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venetian cuisine

harry's bar cookbook, venice italy

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Visiting this legendary bar in Venice, with an incredible view of the Grand Canal from its first floor, was made famous by Ernest Hemingway,  is a memorable experience.  

Ernest Hemingway used to have his own table in one corner of Harry's Bar. At the end of World War II, Hemingway dedicated to the bar a page of his famous novel "Across the River and into the Trees." The list of famous people who frequented Harry's Bar is long and includes Arturo Toscanini, Guglielmo Marconi, Charlie Chaplin, Orson Welles, Truman Capote,  Baron Philippe de Rothschild,  Aristotle Onassis, Barbara Hutton, Peggy Guggenheim, Woody Allen, and most of the latest stars in Hollywwod: it is a must stop in Venice.

Harry's Bar opened in 1931 when Giuseppe Cipriani, bartender at the Hotel Europa in Venice, was rewarded for his earlier generosity to a rich, young American from Boston named Harry Pickering. Pickering had been suddenly frequenting the hotel bar; when Giuseppe Cipriani asked him the reason why, Pickering explained to the bartender he had been cut off by his family because of his fondness for drinking, and moreover he was not able to pay his hotel and bar bills. Cipriani loaned his patron $5,000 U.S. so that Mr. Pickering could pay his bills aand his transportation home. Two years later, Pickering walked back into the Hotel Europa, ordered a drink at the bar, thanked Giuseppe Cipriani for the loan and handed him enough money to repay the loan and enable Cipriani to open his own bar.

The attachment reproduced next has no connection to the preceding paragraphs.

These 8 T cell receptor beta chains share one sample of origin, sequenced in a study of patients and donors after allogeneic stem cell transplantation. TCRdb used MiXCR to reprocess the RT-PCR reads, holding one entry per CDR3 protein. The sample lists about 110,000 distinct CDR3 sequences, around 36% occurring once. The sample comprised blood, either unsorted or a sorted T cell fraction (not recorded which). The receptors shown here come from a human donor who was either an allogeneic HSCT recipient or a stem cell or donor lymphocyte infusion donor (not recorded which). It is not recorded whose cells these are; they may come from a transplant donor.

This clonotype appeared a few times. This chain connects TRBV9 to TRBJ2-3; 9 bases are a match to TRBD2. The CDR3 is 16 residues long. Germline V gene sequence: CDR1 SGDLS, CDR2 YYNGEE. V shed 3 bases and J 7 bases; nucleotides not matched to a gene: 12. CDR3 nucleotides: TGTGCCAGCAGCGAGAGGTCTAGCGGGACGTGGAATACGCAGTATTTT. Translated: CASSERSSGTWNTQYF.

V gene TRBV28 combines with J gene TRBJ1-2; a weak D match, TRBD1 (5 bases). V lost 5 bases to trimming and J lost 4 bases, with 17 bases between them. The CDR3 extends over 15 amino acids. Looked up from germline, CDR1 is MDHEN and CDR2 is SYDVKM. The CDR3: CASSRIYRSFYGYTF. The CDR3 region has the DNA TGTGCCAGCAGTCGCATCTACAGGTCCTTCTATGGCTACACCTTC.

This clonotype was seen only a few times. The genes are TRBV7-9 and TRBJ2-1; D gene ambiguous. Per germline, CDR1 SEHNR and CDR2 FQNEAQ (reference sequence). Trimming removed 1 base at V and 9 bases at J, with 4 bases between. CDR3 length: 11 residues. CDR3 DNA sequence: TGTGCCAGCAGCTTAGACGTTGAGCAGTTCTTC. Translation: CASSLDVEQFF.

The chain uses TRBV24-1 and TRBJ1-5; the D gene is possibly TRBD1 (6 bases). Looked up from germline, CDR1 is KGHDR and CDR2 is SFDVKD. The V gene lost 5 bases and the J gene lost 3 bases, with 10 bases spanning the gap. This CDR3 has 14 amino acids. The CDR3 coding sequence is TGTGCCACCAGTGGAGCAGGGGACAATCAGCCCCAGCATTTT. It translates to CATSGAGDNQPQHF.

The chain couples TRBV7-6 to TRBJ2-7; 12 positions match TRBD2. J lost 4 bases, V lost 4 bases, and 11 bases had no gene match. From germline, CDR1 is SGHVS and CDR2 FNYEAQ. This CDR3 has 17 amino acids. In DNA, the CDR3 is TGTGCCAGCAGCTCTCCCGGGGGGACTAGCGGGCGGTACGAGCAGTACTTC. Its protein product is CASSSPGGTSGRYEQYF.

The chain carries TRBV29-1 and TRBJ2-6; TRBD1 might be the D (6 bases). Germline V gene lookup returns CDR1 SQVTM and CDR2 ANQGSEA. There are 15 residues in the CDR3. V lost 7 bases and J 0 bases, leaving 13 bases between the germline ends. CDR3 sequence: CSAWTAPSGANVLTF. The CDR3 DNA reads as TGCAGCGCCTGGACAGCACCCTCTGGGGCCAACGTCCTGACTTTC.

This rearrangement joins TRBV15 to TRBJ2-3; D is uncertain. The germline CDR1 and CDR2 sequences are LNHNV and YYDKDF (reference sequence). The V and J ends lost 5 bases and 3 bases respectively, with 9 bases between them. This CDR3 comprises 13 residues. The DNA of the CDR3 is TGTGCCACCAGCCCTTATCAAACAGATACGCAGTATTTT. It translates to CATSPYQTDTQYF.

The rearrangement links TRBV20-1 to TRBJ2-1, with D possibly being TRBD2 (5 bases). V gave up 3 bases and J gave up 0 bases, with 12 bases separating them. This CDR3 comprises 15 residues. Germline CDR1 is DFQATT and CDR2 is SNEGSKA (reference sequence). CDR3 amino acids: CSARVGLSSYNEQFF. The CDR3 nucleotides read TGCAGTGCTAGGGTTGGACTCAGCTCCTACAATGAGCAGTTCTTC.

The bar soon got famous for elder Cipriani's recipes, dishes which are still served today. Giuseppe invented the Bellini and the Montgomery cocktails. The Bellini, contains white peach pulp, juice and Prosecco (an Italian sparkling wine). Giuseppe is said to have invented it in 1948, and named it after the Renaissance painter Giovanni Bellini whose works were exhibited in Venice that year. The Montgomery instead, one of  Hemingway's favourites, is a very dry martini with a proportion of gin to vermouth of fifteen to one - the same proportion that the famed British General Bernard Montgomery was said to have endured when he lead his soldiers to fight against the enemy during World War II.

Other classics include: hot sandwiches; shrimp sandwiches (favorites of Orson Welles and Truman Capote); egg pasta with ham au gratin; risotto; and Carpaccio -- another original invention -- which is the most popular dish served at Harry's Bar. It is mande of paper-thin sheets of raw filet mignon, seasoned with a light white sauce. It is said that the Carpaccio was inspired by one of Cipriani's regular customers, the Countess Amalia Nani Mocenigo, whose doctor prohibited her from eating cooked meat. The dish was named after another fanmous Renaissance Venetian painter, Vittore Carpaccio, whol loved using bright red-and-white colors.

In 1991, Giuseppe's son, Arrigo Cipriani, wrote  "The Harry's Bar Cookbook", which includes more than 200 original recipes with color photographs, anecdotes and stories. Easy, well-written and useful, it is a living memory of the Harry's bar atmosphere.


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